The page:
If the commission of sin were always immediately followed with the punishment of it, this world would not be a state of probation ; obedience would not be voluntary but forced; we should walk not by faith but by sight; we should not honour God by our confi. dence in his perfections and in the dispensations of his Providence; he would not be “ a God hiding “himself;" his judgments” would not be “ a great “deep ;” and the whole nature and design of religion would be subverted.

If the wrath of God instantly crushed every transgressor, he would be the destroyer rather than the governor of the world. To destroy, is comparatively easy, and discovers little perfection ; but the wisdom of God appears in reigning over the extravagance of the world; in taking into his plans such diversities and contradictions, and bending everything he meets with, however adverse to his own purposes ; in bring

ing good out of evil, and order out of confusion ; in making the wrath of man to praise him. It is also wor. thy of our remark, that many of those who deserve destruction are useful in the present state of the world; they are able to promote the arts and sciences; and are qualified to render great services to a country. Such men are links in the chain of providence, and their destiny secures them. There are also purposes which the wicked only can accomplish. God calls the Assyrian, The rod of his anger and the staff of his indignation ; and says, “I will send him against an

hypocritical nation, and against the people of my “ wrath will I give him a charge, to take the spoil, and "to take the prey, and to tread them down like the 66 mire in the streets." When he had fulfilled the designs of Heaven, in punishing some and chastising others, he was laid aside. The ungodly by their continuance are useful to the righteous. They exercise their patience, call forth their zeal, and wean them from the present world.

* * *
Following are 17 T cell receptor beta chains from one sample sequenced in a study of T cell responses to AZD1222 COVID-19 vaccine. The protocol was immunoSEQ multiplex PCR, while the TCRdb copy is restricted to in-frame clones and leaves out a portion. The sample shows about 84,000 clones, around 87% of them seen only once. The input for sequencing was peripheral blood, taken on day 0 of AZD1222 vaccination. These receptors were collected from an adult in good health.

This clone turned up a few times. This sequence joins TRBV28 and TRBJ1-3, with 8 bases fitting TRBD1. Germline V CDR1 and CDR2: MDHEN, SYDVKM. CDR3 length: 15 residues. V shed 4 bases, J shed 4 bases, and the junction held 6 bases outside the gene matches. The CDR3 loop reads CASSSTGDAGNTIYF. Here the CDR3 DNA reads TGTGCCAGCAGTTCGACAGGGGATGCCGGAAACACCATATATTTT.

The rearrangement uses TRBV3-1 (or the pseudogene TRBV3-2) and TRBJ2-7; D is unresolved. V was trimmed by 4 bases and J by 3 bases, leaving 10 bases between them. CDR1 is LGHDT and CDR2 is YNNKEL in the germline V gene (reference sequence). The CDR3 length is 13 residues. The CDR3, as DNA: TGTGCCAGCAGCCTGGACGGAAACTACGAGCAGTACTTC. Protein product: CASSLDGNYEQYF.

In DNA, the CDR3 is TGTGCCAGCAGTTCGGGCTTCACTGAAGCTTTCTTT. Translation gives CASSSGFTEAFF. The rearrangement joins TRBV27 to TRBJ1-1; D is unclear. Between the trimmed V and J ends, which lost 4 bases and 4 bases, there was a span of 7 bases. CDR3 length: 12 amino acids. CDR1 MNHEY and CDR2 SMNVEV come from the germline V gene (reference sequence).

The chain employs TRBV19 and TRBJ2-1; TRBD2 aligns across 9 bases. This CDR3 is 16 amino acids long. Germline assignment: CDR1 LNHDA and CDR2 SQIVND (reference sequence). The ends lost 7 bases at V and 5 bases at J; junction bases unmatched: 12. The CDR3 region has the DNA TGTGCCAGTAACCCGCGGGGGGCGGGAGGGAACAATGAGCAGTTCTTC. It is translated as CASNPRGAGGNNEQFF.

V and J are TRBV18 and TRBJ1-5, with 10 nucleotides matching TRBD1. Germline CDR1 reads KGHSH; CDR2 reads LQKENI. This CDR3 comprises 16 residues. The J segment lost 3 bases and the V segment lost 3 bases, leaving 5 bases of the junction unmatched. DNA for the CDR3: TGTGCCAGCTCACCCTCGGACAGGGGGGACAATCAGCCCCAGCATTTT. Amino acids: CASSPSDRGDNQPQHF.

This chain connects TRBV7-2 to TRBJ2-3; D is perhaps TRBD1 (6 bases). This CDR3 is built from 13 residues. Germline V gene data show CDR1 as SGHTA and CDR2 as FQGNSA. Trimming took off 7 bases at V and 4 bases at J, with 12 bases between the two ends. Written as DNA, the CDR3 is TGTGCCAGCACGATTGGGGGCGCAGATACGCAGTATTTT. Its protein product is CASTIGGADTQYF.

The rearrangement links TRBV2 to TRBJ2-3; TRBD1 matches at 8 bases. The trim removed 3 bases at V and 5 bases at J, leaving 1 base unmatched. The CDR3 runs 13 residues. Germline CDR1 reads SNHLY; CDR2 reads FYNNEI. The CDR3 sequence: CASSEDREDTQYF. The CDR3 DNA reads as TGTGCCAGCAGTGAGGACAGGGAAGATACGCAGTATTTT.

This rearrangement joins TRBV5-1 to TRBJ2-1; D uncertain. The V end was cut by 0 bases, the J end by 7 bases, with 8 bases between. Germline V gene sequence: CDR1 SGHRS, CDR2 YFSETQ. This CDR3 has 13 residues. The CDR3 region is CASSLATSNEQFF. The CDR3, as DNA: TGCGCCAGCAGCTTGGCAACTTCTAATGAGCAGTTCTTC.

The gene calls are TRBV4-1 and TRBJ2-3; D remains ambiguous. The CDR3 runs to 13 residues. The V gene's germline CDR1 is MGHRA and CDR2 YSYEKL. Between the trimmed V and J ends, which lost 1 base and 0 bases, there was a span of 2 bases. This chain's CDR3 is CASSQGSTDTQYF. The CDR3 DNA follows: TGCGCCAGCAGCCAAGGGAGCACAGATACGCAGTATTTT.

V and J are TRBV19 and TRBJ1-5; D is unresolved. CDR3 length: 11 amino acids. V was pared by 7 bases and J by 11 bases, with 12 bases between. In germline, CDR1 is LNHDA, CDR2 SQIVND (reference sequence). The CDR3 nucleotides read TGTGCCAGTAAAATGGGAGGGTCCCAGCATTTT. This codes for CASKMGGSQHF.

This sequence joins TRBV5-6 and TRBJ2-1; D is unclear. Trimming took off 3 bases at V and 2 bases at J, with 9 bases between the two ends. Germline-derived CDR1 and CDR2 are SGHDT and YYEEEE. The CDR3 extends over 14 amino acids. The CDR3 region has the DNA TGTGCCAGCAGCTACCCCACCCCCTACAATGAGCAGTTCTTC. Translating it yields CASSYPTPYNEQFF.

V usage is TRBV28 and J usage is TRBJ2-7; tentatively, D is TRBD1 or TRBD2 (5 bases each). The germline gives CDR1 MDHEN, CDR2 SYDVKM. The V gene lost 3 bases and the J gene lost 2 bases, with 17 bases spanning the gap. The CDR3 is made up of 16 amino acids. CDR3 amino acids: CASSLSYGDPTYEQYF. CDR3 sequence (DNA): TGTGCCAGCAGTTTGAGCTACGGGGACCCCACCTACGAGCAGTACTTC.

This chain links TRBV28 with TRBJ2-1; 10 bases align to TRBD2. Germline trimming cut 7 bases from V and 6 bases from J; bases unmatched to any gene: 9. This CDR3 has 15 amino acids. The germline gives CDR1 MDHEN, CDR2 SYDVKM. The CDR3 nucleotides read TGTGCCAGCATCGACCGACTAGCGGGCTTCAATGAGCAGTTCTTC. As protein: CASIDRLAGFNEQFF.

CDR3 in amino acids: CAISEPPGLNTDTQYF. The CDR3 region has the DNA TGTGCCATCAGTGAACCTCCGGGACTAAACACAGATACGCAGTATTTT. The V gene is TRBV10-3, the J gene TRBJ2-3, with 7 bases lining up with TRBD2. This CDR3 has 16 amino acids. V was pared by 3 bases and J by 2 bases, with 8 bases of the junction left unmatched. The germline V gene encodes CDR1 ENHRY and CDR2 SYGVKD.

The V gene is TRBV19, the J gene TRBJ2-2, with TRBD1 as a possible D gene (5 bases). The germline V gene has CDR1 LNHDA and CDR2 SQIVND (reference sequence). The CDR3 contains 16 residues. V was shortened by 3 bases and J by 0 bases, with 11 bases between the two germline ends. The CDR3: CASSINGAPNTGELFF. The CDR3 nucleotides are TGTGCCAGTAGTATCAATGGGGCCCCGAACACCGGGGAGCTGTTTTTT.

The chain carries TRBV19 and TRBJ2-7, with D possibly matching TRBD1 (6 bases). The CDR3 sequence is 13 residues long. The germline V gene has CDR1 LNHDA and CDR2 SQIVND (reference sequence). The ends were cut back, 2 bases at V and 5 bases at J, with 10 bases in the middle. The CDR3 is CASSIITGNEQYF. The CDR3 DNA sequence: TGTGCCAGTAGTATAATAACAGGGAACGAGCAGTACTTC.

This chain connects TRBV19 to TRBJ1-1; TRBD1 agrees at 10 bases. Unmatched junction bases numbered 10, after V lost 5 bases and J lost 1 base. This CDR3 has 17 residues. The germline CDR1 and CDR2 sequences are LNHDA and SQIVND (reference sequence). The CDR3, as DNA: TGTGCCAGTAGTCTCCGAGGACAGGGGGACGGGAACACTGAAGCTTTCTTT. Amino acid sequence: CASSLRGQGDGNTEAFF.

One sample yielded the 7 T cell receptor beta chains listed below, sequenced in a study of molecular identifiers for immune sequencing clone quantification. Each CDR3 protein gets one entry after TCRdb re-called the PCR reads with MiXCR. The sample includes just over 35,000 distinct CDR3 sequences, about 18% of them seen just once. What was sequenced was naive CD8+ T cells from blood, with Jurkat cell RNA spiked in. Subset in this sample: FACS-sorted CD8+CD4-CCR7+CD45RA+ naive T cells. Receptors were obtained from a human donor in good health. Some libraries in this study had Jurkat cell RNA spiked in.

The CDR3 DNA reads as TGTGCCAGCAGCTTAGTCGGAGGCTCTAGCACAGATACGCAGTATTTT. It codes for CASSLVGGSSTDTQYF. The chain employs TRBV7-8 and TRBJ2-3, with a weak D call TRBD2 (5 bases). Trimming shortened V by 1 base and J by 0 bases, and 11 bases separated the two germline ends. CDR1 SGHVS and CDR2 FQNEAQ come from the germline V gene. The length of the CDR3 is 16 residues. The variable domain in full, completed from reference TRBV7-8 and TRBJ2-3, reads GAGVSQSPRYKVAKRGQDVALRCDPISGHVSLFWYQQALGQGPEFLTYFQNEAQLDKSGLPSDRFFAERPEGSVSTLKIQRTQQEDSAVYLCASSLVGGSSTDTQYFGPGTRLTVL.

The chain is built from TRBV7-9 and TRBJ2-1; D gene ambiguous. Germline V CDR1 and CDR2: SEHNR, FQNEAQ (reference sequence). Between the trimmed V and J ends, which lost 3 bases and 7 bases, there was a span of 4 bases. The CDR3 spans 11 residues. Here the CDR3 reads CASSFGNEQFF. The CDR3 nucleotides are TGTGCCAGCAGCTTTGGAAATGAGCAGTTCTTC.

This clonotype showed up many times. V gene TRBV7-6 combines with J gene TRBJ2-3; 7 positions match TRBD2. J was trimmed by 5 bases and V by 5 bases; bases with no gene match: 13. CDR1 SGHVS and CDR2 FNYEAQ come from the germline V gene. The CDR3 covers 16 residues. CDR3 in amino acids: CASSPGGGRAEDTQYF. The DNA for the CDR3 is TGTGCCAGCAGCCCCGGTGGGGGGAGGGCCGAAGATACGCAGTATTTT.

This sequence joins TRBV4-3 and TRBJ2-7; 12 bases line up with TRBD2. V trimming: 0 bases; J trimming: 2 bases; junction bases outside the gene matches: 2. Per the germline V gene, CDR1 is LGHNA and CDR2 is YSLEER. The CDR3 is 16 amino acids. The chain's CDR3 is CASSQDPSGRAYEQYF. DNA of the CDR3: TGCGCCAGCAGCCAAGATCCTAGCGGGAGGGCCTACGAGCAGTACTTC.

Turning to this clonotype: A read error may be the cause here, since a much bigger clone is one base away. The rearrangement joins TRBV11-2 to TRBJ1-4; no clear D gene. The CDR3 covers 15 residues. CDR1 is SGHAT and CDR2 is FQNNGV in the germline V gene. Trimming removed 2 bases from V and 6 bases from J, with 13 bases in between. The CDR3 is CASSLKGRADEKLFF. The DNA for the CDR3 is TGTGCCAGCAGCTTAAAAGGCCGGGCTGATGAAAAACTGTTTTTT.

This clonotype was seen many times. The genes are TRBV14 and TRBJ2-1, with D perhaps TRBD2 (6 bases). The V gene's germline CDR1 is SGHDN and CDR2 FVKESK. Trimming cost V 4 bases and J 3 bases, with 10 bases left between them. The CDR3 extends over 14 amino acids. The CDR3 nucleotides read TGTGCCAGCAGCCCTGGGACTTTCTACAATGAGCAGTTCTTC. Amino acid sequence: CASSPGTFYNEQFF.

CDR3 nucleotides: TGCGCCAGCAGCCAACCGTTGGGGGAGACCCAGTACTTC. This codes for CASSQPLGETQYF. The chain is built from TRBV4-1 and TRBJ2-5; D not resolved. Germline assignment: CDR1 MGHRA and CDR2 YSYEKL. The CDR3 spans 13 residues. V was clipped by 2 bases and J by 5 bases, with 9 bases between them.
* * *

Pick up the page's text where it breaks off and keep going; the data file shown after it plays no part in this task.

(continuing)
Mankind are so variously and intimately blended together, that it is scarcely possible to strike an individual only, without affecting others. Now the Judge of all the earth will not punish indiscriminately, and destroy the righteous with the wicked. He would rather spare a thousand enemies, than injure one friend. If ten righteous men had been found in Sodom, the place would have been preserved. The angel did not, yea he said he could not, do any thing till Lot was safely escaped. Why were not the messengers suffered to eradicate the tares ? Because it would have been doing an injustice to them? No; but lest “in gath

[ocr errors]

“ering up the tares, they should also root up the wheat « with them."

But above all, the goodness of God is to be acknowledged in this dispensation. “ The Lord is not slack “ concerning his promise, as some men count slackness;

but is long-suffering to us-ward, not willing " that any should perish, but that all should come to repentance.”

We are to “ account that the longsuffering of our Lord is salvation.” We see this exemplified in Saul of Tarsus. Had he in his way to Damascus, been smitten to hell when he was struck to the ground, he had never obtained mercy, never have been a Christian, a Preacher, an Apostle. While the execution of the criminal is still suspended, a pardon may arrive; while life continues, there is a possibility of repentance. “I will give him," says God, “a longer period; other means may be more effec" tual. I will afford him a season of recollection; “ he may come to himself. I will leave him; thought“ fulness may succeed levity; disappointment may 6 break the charm which now fascinates him. He “is near the melancholy consequences of his perverseness ;

then he will know what an evil and bitter " thing it is to forsake the Lord. At such a time he “ will lose the desire of his eyes with a stroke, and “ two children shall follow their mother to the grave ; “then he will enter his closet, and say, And now, “ Lord, what wait I for? my hope is even and only “ in Thee.” Here Christians, if I knew your histories, perhaps I could say to one of you, O! it was well you died not before a change in your affairs OCcasioned your removal to that city; for there you

« 前へ次へ »